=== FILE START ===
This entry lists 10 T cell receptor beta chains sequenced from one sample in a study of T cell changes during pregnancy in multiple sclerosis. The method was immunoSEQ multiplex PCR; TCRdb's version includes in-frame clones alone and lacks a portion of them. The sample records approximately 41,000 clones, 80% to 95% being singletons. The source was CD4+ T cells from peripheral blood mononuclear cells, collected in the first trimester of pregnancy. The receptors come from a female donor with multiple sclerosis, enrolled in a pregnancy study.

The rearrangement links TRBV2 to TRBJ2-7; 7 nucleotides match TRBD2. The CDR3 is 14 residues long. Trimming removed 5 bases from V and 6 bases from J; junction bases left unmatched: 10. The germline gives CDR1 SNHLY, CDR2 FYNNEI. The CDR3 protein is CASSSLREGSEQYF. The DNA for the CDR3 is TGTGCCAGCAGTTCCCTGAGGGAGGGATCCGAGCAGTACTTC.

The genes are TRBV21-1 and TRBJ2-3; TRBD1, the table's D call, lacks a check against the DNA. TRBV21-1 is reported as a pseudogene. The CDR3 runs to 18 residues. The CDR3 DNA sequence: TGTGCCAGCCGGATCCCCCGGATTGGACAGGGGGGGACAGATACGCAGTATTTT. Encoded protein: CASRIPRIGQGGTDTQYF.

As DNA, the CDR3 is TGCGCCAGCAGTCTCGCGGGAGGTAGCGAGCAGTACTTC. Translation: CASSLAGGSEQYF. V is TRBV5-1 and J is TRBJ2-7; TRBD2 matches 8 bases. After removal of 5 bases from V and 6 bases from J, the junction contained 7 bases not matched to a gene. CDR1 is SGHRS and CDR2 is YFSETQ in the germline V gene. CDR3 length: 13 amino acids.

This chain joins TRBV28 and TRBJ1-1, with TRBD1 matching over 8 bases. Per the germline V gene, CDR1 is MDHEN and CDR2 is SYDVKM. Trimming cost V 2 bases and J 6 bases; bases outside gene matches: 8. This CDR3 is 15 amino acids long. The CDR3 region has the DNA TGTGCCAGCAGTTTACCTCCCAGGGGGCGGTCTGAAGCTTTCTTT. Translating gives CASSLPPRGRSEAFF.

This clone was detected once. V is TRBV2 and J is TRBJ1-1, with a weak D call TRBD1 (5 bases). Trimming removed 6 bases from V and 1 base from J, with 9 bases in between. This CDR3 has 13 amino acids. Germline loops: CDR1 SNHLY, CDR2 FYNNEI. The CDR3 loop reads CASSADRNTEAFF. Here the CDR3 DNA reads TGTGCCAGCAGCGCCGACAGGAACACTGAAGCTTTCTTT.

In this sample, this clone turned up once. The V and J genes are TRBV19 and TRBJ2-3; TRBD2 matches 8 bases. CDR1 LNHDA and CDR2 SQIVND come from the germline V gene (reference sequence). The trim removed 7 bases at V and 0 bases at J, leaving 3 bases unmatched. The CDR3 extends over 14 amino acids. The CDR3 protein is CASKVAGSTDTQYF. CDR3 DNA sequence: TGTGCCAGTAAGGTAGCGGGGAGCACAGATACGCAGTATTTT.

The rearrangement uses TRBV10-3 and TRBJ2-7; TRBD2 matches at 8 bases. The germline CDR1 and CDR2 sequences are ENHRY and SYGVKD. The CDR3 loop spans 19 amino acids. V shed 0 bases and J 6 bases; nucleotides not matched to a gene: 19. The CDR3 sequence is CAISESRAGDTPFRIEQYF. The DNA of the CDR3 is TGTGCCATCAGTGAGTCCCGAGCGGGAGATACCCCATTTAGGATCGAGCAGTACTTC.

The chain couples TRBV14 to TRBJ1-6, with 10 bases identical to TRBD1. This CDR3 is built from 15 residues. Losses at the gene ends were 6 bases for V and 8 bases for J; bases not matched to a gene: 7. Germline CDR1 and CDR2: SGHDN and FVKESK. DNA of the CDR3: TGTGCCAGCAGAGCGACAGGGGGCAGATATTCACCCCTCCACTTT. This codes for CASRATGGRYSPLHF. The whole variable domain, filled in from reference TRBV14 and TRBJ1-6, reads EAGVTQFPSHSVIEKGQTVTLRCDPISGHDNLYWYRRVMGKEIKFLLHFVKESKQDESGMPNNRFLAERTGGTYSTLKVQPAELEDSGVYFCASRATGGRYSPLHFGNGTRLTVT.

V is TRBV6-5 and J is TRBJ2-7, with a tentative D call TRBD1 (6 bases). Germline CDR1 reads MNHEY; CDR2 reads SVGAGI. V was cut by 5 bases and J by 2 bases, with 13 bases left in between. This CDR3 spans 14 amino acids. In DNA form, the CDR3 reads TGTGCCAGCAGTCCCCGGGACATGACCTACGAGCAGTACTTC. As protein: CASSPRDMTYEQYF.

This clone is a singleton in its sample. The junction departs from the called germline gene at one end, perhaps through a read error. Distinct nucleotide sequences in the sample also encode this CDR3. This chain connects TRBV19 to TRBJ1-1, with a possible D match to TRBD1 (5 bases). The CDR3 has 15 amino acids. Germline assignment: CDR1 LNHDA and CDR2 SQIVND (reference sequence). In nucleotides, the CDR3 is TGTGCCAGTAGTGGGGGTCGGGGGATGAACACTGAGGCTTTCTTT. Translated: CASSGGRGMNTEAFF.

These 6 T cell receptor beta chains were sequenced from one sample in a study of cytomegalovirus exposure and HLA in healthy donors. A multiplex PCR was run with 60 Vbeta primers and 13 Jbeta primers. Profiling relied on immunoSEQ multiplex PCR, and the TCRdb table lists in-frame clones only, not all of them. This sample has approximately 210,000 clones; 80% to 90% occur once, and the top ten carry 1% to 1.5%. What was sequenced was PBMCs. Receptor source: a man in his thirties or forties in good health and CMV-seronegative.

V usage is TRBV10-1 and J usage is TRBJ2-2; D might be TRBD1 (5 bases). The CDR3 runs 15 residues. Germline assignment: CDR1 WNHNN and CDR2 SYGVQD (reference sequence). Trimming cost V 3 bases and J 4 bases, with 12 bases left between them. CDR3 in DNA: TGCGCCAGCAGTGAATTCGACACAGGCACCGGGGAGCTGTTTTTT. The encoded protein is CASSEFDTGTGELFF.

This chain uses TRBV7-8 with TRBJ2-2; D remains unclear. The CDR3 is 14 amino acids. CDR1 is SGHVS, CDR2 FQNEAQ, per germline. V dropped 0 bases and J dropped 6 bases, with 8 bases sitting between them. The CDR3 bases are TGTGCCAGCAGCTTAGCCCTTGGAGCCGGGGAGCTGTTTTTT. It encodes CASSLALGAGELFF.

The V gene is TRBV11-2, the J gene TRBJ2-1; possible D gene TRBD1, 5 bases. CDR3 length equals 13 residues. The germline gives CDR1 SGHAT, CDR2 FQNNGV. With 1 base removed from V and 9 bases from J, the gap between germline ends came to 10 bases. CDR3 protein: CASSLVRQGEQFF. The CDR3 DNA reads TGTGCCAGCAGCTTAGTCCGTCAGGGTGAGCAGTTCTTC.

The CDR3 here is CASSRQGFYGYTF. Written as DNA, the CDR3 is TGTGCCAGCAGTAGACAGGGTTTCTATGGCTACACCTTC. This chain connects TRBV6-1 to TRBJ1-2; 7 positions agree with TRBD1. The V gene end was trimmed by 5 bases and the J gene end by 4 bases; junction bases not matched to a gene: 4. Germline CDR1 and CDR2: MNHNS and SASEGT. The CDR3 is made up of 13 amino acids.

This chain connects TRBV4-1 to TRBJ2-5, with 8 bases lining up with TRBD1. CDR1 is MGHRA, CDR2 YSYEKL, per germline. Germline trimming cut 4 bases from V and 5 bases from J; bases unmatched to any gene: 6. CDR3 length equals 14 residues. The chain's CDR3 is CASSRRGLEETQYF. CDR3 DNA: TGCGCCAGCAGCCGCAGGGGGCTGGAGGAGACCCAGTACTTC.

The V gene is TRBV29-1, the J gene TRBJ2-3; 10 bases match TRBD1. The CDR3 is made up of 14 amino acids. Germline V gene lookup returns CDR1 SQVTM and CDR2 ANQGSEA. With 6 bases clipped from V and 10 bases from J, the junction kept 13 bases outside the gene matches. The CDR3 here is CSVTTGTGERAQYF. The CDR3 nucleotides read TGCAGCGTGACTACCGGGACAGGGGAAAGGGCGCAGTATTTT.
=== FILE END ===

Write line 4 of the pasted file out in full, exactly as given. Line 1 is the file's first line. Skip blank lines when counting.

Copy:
As DNA, the CDR3 is TGCGCCAGCAGTCTCGCGGGAGGTAGCGAGCAGTACTTC. Translation: CASSLAGGSEQYF. V is TRBV5-1 and J is TRBJ2-7; TRBD2 matches 8 bases. After removal of 5 bases from V and 6 bases from J, the junction contained 7 bases not matched to a gene. CDR1 is SGHRS and CDR2 is YFSETQ in the germline V gene. CDR3 length: 13 amino acids.